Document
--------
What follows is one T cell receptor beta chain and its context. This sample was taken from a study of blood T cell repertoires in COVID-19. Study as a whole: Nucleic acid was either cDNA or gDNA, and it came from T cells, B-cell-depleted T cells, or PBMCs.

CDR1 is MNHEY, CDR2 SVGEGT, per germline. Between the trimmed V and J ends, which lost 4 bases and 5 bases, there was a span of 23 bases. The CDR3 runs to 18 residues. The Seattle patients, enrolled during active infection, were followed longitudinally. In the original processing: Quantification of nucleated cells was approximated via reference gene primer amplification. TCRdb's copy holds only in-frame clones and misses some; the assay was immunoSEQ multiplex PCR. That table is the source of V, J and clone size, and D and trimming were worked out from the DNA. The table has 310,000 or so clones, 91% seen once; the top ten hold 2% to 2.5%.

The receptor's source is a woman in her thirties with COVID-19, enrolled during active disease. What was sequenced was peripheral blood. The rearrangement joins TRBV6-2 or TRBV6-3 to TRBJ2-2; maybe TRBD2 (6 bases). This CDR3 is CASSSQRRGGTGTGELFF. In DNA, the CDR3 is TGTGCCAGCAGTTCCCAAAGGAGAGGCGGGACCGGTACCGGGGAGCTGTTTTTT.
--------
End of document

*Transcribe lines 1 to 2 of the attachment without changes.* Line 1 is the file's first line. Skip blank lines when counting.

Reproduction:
What follows is one T cell receptor beta chain and its context. This sample was taken from a study of blood T cell repertoires in COVID-19. Study as a whole: Nucleic acid was either cDNA or gDNA, and it came from T cells, B-cell-depleted T cells, or PBMCs.

CDR1 is MNHEY, CDR2 SVGEGT, per germline. Between the trimmed V and J ends, which lost 4 bases and 5 bases, there was a span of 23 bases. The CDR3 runs to 18 residues. The Seattle patients, enrolled during active infection, were followed longitudinally. In the original processing: Quantification of nucleated cells was approximated via reference gene primer amplification. TCRdb's copy holds only in-frame clones and misses some; the assay was immunoSEQ multiplex PCR. That table is the source of V, J and clone size, and D and trimming were worked out from the DNA. The table has 310,000 or so clones, 91% seen once; the top ten hold 2% to 2.5%.